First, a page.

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Chilling Winter Card Sets

by Kurt Kuersteiner (©1999 Monsterwax Monster Trading Cards) for The Wrapper Magazine

As the cold Northern winds howl through the barren woods, the chill of Winter surrounds us. But there is more to shiver about than the cold weather. A recent trip to the movie theater (and card shop) can also provide a shutter or two. Or three! So wrap yourself warm and draw closer to the fire. We're going to sneak a peek at four recent releases that all have one thing in common: They gave viewers the Willie's!

First on the list is The Blair Witch Project by Topps. Even those who didn't see the movie probably know what it was about. Three students go into the woods to film a documentary about an ancient witch and never return. A year later their footage is found... According to Hollywood advertisements, the documentary is true. But to quote another famous fibber, it depends on what your definition of "is" is. Either way, movie goers seemed thrilled with the premise and watched the film in droves. It was a runaway hit that grossed millions, yet it cost a measly $30,000 to produce. (That's another one of the many supposed "facts" used to successfully hype the film.)

After seeing its success, Topps rushed out a card set soon after the movie left the theaters. Like the film, the set is composed of grainy video grabs and a few clear stills. The 72 card set does an excellent job of telling the story presented in the movie. (Topps writer Gary Gerani was Editor-in-Chief of the set.) The graphics on the back are nicely laid out too. Also of interest is the absence of too many chase cards. Only five foil cards were produced for the series, four of which (witch?) were found per box.

This set has no monsters, major stars, special effects or anything very exciting to look at. But if you get caught up in reading the story on the reverse, you'll probably experience a good case of the creeps.

Next on the slab is the atmospheric film Sleepy Hollow. It was directed by Tim Burton, who also directed Beetlejuice, Edward Scissorhands, Batman, Pee-Wee's Big Adventure and Nightmare Before Christmas. Sleepy Hollow was released during Thanksgiving, but was more about Holloween. It's based on Washington Irving's 1820 horror story, The Legend of Sleepy Hollow.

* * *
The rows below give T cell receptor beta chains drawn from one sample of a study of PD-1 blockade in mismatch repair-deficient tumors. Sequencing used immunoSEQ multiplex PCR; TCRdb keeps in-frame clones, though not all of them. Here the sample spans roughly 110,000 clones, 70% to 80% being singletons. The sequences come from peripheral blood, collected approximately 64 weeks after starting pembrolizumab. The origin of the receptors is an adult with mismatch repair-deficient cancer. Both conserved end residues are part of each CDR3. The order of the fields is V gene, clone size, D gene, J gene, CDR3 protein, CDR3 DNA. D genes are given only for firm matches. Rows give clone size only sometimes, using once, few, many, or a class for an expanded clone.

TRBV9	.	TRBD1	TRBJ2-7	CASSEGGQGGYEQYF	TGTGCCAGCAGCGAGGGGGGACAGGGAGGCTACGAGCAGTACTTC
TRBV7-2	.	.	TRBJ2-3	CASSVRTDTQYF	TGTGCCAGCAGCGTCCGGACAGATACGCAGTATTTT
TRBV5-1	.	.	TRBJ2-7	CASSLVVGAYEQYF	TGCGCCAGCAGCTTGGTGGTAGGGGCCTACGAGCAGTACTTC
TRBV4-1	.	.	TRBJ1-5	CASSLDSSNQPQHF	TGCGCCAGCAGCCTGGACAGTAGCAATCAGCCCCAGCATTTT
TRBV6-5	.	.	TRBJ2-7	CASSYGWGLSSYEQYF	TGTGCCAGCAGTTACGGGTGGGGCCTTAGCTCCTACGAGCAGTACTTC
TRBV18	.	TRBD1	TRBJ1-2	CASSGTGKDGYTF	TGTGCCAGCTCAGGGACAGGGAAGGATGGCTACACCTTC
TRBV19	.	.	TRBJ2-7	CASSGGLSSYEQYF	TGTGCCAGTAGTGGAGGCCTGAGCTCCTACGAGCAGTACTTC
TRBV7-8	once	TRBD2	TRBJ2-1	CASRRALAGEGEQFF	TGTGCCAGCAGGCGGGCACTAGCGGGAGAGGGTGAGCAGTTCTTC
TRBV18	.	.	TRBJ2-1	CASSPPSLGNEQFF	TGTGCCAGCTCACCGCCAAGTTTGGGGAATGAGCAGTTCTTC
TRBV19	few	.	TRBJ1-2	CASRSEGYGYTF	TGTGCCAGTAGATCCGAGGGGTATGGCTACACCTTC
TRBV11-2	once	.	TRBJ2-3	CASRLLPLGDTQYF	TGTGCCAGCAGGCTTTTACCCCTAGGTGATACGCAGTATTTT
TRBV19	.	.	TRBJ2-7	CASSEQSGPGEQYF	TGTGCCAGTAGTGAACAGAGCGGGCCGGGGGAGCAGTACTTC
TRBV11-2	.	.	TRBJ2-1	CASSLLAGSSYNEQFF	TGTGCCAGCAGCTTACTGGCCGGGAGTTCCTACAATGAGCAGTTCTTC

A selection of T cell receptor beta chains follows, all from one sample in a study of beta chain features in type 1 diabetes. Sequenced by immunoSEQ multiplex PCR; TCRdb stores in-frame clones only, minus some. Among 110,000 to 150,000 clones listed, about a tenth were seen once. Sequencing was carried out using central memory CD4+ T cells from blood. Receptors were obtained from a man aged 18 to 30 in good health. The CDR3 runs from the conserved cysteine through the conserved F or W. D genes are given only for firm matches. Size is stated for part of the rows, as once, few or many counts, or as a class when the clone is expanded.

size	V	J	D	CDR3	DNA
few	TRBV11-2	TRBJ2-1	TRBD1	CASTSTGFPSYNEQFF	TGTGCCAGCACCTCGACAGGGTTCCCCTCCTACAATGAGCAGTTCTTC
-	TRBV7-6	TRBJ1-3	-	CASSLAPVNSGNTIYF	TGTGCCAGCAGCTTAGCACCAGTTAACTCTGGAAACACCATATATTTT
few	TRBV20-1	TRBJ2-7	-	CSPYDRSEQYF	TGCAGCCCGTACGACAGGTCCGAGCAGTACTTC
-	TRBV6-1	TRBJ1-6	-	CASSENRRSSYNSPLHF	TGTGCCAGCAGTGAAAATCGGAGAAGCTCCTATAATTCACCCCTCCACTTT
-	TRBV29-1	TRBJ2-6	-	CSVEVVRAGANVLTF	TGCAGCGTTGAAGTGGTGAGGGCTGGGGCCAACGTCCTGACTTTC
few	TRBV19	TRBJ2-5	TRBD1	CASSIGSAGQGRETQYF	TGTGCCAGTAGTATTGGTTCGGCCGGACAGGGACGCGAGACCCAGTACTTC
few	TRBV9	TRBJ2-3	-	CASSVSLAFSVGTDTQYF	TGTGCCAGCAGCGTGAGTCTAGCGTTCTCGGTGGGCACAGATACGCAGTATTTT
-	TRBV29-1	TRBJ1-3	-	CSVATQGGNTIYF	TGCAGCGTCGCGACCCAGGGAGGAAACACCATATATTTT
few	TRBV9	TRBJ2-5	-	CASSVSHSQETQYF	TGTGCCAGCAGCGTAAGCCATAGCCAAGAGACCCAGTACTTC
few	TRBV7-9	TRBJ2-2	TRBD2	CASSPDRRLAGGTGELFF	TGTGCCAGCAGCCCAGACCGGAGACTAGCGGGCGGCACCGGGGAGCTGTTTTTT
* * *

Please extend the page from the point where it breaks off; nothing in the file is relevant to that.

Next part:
Naturally, great liberties were taken in producing the film. Irving's gawky school teacher (Ichabod Crane) is replaced with a handsome constable (actor Johnny Depp). A subplot sympathetic to Witchcraft and hostile to the Church is also added. (I overheard one member in the audience say, "If Irving were alive to see this, he'd be spinning in his grave!")

Purist objections aside, what was most unusual about the movie was Burton's efforts to place a logical detective in the middle of a fantasy film. Constable Crane kept trying to apply empirical methods to solve a supernatural mystery. The two genres contradict one another. It was like watching Sherlock Holmes say "Aha! Using my superior methods of logic and science, I've deduced the identity of the witch responsible for the evil spells on our fair city!" Whatever...

But despite these flaws, the film was still fun to watch. And these cards are still enjoyable to collect. They contain the same dark atmosphere that made the film so eerie. The pictures are clear and the write ups on the reverse tell the story well.

There are three levels of chase cards. Nine different foil etched Character Cards are packed 1 per 11 packs. They feature photos and write ups of several stars and director Tim Burton. Six different Mini-Lobby Cards are 1 per 17 packs. These cards look like miniature lobby cards with a reflective finish and include information on the back about the film. A Parchment Tabloid Card packed 1 per 108 packs. This is an embossed card made to look old and wrinkled with tattered edges. It spoofs what 200 year old newspapers would have looked like if they reported the Headless Horseman story in modern tabloid style.

There are also autograph redemption cards. If sent in by a certain date, Inkworks will return a special celebrity autograph card. (The redemption card has one of six names already checked off.) The six names are Jeffrey Jones, Casper Van Dien, Lisa Marie, Johnny Depp, Tim Burton, and music composer Danny Elfman. A binder is also available from Inkworks for $18.